The Laws of UX

laws of ux

Web design and user experience testing have been around for a relatively short space of time; but in that period learnings from other related fields have been applied to the discipline and some laws have been adapted or evolved, that can be taken as generalised truths in online design and development matters.

Hick’s Law 

The first of these is Hick’s Law. This is an adaptation and application of a psychological precept from the 1950s which states that the time taken to make a decision increases exponentially with the number of options available. This is made relevant to online applications by carefully considering the choices we offer to users in our design and structure to minimise the burden of selection that the user might feel. The more sophisticated the user data that we have, the more we can narrow down offerings to potential customers and reduce the chance of decision paralysis and likely quit rate from this inability to choose.

So, rather than offering users lots of choices you should be trying to narrow down their options based on what you already know they like. Thus, restricted choice is actually a benefit and not a deterrent. The same can be apply to content as well as product lists; make sure you focus on the essential and stress the difference between those issues that are important and those that are peripheral.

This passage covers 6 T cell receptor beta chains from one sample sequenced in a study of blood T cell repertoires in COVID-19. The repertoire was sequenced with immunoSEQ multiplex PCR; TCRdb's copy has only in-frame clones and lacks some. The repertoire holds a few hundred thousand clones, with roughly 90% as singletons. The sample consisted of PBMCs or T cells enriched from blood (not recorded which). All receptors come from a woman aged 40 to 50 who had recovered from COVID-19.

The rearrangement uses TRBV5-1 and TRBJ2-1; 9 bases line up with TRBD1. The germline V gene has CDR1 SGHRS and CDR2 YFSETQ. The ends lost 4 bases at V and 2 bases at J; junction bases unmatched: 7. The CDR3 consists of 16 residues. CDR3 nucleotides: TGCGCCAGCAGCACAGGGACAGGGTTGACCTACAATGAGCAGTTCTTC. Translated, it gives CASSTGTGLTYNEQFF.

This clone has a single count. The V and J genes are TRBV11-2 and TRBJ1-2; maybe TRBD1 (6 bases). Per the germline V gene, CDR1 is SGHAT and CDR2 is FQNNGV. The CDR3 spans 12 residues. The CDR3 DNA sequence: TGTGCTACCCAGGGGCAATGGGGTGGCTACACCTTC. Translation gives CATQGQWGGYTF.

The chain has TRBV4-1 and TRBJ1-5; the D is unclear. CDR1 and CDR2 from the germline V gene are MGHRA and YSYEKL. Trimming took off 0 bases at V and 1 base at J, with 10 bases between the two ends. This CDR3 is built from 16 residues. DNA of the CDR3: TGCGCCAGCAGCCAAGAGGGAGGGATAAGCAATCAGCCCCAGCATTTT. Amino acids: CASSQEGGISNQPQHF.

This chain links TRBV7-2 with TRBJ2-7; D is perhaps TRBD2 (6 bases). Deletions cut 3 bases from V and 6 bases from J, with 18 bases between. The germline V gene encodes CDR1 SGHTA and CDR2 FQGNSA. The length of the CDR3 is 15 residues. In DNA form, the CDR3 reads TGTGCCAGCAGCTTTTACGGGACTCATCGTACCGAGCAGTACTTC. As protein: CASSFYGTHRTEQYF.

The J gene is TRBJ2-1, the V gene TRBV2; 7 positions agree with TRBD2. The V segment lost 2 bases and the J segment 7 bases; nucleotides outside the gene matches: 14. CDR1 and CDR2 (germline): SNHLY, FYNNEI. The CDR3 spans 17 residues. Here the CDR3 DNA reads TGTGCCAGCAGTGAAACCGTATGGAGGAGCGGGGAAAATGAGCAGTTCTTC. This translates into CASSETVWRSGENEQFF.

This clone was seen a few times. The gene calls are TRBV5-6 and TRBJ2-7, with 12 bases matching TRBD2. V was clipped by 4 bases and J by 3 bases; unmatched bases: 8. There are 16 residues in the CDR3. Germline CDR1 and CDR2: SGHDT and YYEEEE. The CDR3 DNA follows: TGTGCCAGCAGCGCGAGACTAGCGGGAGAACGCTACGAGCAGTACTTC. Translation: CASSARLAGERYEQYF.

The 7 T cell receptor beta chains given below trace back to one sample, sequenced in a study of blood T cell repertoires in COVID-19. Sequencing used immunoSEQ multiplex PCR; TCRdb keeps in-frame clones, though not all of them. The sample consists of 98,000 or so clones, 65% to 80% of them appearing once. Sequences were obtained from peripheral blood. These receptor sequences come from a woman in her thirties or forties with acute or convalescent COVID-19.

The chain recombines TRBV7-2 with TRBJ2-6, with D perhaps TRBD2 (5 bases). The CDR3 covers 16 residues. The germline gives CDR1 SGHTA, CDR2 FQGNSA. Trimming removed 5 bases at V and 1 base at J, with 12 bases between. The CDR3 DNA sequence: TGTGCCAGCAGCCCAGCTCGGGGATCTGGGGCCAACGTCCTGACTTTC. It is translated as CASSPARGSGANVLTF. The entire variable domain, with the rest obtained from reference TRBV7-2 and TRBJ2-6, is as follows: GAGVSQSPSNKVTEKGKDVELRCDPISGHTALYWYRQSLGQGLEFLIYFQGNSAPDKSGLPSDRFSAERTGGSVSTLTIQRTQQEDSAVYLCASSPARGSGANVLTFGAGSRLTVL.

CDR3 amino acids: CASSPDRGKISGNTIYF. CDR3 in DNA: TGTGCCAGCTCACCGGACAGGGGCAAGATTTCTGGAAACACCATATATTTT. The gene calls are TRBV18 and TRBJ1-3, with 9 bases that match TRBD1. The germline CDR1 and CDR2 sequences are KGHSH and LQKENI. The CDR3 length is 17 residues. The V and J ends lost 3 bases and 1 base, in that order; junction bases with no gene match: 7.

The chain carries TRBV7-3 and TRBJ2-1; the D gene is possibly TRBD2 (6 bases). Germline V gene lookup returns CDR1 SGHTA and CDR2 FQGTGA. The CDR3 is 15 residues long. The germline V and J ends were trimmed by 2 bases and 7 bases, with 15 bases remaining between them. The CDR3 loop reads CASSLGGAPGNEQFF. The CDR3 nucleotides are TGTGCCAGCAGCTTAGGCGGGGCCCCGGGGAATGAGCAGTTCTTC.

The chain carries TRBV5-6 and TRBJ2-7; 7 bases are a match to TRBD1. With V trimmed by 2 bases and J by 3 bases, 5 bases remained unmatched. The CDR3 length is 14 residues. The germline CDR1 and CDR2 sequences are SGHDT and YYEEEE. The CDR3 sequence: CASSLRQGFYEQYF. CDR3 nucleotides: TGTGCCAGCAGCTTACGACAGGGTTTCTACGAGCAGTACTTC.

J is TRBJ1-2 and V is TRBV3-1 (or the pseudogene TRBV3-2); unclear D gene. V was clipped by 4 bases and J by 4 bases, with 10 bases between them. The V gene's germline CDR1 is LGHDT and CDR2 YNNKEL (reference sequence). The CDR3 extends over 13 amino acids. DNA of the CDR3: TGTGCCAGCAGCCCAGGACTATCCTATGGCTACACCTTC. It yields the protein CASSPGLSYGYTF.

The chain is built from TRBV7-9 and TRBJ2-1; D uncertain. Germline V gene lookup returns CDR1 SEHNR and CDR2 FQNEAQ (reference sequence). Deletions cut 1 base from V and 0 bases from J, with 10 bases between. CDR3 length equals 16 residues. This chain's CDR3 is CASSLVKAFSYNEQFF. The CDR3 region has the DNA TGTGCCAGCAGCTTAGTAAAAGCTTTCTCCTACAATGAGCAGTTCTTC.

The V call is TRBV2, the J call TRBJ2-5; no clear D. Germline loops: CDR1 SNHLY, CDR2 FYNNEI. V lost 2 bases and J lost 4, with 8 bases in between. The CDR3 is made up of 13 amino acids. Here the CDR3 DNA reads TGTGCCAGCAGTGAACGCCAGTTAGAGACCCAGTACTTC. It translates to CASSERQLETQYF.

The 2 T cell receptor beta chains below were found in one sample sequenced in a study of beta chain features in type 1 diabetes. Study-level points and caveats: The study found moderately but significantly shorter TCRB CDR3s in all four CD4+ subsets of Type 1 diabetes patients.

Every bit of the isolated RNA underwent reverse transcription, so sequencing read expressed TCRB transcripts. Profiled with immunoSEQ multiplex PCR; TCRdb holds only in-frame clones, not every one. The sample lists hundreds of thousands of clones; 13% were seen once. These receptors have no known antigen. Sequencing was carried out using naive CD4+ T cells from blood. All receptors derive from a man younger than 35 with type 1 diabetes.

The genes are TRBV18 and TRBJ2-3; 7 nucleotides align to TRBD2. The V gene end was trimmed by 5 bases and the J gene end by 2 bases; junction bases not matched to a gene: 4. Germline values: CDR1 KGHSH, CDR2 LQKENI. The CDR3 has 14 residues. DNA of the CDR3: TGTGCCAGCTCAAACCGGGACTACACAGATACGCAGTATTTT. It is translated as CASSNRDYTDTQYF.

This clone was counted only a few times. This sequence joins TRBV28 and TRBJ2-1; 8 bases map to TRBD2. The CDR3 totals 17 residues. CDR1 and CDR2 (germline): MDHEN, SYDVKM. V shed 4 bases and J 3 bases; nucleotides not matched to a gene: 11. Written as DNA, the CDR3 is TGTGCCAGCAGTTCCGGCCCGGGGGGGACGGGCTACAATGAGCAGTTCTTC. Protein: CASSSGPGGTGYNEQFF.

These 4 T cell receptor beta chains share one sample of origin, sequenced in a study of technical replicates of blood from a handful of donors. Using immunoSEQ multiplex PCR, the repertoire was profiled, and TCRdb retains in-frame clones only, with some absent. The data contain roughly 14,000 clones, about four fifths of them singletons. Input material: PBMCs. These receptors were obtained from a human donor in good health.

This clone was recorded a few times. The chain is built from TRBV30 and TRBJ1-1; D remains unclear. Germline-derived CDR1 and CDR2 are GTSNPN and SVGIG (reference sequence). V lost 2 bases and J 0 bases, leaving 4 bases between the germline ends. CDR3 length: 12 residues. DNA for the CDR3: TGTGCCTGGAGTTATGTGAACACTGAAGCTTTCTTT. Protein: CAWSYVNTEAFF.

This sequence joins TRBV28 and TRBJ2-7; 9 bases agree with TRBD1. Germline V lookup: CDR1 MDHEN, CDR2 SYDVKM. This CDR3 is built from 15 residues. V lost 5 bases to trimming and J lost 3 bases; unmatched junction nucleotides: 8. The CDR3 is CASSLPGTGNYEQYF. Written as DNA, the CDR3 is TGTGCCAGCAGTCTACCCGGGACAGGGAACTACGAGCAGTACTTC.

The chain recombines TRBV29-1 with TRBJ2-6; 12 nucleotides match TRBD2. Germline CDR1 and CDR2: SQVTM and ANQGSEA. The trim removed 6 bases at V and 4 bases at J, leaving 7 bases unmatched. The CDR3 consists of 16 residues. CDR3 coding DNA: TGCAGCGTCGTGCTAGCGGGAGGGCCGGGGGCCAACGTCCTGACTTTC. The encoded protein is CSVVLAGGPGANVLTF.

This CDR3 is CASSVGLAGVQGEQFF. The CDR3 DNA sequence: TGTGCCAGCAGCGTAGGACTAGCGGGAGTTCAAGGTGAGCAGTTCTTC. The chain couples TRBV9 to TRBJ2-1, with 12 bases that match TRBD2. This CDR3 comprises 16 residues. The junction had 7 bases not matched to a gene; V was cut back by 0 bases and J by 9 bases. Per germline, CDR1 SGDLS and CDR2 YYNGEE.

Fitt’s Law 

Fitts’ Law is another psycho-social observation from the 1950s which posits that the time taken to focus in on a target is a function of the distance from the target and its width. In web terms this translates to issues around button size and the size and relative positions of other clickable elements on a site. Hiding buttons and other click-throughs by making them too small or less obvious will hinder navigation on a laptop or desktop but can make action on a mobile or tablet almost impossible where the use of a finger on a touchscreen is a pretty blunt instrument and requires quite a large area to aim at. The other side of this coin is that you need to make sure that when you do introduce large clickable elements that their size is relative to their importance and frequency of use; otherwise you might find users consistently clicking them inadvertently and becoming frustrated.

Miller’s Law

Finally Miller’s Law, which was formulated by a Princeton professor, states that an average person’s working memory is only comfortable with seven items. This is not only important for website design and user experience in terms of the density and complexity of content, but it also predicates that information should be chunked in more memorable ways for users. Phone numbers, for example, are much easier to remember if they are split into groups such as the code followed by two groups of three. This also makes mnemonics and relationships between numbers easier to establish and memorise.

There are many lessons from psychology, sociology, communications and other disciplines which can be adapted and applied to web construction and design. Why not give us a ring on +44(0)800 024624 or email us at if you would like to learn more about scientifically validated web development and testing.

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